Toronto mother Sara Marlowe spent part of the weekend helping her kids prepare for a return to in-person learning on Monday, when schools across the province were set to reopen.
Knapsacks were packed, lunches were made and an outdoor eating schedule was in the works.
“We will be sending them back, and it’s with reservations,” said Marlowe, whose children Adalyn, 6, and Beckett, 11, attend Dewson Street Junior Public School. “I’m just so angry that we are put in this position … We’ve been left scrambling.”
Last week Ontario announced schools would open Monday to the province’s two million students, who were forced to learn online after the winter break. School was initially delayed by two days and scheduled to reopen Jan. 5, but then Premier Doug Ford warned of a “tsunami” of COVID cases due to the highly transmissible Omicron variant, and ordered a pivot to remote learning until at least Jan. 17.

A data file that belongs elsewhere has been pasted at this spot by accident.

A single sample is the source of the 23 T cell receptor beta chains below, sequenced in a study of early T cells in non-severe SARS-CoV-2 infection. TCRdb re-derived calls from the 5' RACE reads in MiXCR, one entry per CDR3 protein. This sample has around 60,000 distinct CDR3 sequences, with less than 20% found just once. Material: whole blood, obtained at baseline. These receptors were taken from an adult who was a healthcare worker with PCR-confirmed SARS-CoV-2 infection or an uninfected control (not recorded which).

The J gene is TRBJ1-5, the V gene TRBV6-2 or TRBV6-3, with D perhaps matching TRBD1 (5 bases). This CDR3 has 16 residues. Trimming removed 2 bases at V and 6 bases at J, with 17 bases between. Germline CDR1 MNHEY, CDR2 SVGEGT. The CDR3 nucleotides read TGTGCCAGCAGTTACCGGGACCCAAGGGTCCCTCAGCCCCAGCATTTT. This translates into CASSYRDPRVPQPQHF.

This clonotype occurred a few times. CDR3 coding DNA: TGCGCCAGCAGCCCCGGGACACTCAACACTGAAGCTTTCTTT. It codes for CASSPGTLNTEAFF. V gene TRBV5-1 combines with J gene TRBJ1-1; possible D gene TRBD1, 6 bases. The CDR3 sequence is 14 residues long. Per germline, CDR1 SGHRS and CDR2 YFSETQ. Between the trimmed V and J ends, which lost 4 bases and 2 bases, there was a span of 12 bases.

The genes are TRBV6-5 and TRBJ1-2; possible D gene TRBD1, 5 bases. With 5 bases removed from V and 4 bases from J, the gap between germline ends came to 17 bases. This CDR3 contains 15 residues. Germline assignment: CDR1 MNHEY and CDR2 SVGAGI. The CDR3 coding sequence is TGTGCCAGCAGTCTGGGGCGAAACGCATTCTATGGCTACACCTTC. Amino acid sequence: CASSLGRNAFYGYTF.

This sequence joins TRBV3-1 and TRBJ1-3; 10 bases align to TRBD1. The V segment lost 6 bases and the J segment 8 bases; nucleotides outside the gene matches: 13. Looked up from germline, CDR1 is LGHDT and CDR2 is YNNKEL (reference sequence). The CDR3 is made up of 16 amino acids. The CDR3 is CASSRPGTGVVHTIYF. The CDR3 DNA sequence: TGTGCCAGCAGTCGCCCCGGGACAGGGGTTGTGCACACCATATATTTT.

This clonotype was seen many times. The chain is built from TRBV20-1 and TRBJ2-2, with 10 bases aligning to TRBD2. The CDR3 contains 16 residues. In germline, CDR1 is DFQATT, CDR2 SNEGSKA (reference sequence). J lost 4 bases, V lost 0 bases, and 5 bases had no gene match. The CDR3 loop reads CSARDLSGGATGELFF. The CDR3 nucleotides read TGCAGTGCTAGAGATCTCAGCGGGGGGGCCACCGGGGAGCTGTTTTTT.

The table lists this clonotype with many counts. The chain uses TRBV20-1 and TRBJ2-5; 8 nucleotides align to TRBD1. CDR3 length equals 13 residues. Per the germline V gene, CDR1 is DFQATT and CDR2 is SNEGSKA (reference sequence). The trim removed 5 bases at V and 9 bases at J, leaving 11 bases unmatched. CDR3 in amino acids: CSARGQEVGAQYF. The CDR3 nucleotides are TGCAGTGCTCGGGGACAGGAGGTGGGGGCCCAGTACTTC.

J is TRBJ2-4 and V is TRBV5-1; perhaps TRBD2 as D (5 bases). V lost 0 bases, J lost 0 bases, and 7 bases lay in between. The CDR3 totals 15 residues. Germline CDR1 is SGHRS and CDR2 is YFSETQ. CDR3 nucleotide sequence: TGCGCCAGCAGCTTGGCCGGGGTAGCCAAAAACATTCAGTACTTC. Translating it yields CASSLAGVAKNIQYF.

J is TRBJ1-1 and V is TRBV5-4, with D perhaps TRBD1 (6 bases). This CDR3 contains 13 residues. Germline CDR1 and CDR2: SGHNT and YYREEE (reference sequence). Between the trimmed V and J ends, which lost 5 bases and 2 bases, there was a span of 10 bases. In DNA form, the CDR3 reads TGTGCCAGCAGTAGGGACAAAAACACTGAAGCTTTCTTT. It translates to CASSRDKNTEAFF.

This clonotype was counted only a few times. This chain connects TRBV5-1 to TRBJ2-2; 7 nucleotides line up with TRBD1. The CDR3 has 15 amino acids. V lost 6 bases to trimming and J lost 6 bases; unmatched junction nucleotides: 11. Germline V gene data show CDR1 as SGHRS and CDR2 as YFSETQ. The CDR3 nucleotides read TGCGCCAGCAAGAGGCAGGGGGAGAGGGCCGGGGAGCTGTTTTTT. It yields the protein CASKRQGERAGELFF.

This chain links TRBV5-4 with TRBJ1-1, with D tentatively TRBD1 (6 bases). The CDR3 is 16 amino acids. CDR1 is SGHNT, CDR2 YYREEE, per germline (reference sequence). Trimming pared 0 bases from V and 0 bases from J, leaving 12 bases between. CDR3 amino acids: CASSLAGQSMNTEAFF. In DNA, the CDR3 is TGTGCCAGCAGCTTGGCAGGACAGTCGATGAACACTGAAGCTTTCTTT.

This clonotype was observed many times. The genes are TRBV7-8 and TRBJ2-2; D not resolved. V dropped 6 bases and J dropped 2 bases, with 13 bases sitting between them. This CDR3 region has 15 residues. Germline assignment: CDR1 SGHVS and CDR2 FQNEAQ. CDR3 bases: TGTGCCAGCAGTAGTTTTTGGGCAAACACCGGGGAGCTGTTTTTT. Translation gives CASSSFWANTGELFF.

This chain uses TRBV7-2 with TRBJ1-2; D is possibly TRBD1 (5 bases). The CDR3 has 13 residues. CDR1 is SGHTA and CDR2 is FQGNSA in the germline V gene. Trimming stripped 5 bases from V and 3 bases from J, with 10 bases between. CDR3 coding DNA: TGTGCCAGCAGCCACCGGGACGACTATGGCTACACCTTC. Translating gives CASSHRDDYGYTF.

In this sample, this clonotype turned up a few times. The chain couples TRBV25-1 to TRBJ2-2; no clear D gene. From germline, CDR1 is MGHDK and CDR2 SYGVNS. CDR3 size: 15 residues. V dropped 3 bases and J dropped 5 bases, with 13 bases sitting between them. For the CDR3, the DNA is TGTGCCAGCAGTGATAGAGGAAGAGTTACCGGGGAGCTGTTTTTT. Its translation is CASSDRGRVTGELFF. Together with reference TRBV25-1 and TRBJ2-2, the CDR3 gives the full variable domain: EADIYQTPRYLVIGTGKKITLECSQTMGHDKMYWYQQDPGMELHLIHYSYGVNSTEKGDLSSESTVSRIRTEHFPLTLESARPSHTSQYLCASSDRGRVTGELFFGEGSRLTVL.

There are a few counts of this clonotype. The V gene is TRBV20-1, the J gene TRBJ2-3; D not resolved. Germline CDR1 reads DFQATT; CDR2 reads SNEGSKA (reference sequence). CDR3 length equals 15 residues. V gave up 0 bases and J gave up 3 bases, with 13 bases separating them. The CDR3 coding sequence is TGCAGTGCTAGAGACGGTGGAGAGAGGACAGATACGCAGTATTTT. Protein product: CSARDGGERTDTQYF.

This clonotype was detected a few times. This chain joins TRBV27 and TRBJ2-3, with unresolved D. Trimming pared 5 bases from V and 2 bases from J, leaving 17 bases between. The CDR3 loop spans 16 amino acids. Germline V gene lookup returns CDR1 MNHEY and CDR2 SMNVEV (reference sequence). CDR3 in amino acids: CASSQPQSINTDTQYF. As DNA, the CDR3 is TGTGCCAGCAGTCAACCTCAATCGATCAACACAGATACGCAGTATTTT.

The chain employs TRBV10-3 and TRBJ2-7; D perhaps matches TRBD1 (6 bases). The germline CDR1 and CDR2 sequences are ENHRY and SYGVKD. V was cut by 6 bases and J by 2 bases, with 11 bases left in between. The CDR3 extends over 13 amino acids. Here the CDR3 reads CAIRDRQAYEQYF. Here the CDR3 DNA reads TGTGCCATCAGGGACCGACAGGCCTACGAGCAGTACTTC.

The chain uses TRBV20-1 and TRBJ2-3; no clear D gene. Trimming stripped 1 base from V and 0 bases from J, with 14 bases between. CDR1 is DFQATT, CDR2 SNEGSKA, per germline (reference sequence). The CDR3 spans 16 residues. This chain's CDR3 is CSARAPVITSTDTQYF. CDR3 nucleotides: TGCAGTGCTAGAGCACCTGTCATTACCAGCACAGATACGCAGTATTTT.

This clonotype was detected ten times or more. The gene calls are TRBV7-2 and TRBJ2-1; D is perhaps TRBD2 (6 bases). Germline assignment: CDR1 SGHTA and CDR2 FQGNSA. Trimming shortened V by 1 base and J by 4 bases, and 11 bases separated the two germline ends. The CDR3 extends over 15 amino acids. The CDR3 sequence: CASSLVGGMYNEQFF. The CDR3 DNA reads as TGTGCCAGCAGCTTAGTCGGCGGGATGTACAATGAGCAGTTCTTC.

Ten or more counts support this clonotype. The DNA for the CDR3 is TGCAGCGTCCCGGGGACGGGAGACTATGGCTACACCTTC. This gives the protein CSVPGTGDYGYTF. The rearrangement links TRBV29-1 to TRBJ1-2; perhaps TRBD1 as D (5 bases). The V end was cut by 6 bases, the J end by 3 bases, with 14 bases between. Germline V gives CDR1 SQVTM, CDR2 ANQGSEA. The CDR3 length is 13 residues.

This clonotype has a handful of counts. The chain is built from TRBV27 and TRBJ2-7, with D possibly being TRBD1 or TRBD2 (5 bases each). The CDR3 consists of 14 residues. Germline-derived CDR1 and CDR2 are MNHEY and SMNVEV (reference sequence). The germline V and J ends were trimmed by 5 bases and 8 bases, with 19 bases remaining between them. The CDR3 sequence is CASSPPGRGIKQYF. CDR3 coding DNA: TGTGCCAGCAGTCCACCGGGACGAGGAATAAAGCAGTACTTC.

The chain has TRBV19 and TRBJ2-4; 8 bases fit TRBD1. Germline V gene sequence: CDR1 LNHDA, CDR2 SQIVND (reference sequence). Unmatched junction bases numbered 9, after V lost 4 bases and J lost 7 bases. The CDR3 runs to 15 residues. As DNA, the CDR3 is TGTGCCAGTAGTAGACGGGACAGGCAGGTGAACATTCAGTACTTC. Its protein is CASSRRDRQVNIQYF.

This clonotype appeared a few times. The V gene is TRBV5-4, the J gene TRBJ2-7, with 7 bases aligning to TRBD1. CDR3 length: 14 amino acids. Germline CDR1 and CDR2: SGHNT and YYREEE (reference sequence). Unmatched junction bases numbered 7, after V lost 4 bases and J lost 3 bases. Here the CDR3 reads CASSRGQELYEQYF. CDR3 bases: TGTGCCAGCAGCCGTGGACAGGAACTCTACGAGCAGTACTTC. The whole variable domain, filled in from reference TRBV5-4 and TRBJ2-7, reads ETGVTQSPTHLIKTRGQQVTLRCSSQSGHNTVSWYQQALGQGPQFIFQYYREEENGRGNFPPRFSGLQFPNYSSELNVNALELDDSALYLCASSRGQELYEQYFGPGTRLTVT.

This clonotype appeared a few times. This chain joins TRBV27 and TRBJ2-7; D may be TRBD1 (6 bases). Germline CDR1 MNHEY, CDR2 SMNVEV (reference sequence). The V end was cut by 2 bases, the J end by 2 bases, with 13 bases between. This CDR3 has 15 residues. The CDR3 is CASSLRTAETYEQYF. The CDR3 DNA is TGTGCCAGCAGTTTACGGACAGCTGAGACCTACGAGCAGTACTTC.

On Sunday, Environment Canada issued a winter storm and snowfall warning for parts of southern Ontario expected overnight and on Monday, threatening to further postpone a return to in-person learning.
The delay in reopening schools gave the government time to deliver to boards more HEPA filters for classes, three-ply cloth masks for students, COVID-19 rapid antigen tests and N95 masks for staff, making Ontario the only province to provide N95 masks for all school staff. It also announced priority vaccine clinics for education staff and school-based vaccine clinics, during school hours, for students and staff.
In recent days, school board staff have been busy preparing rapid antigen test kits for students and staff, who will initially receive two tests until the province can procure more.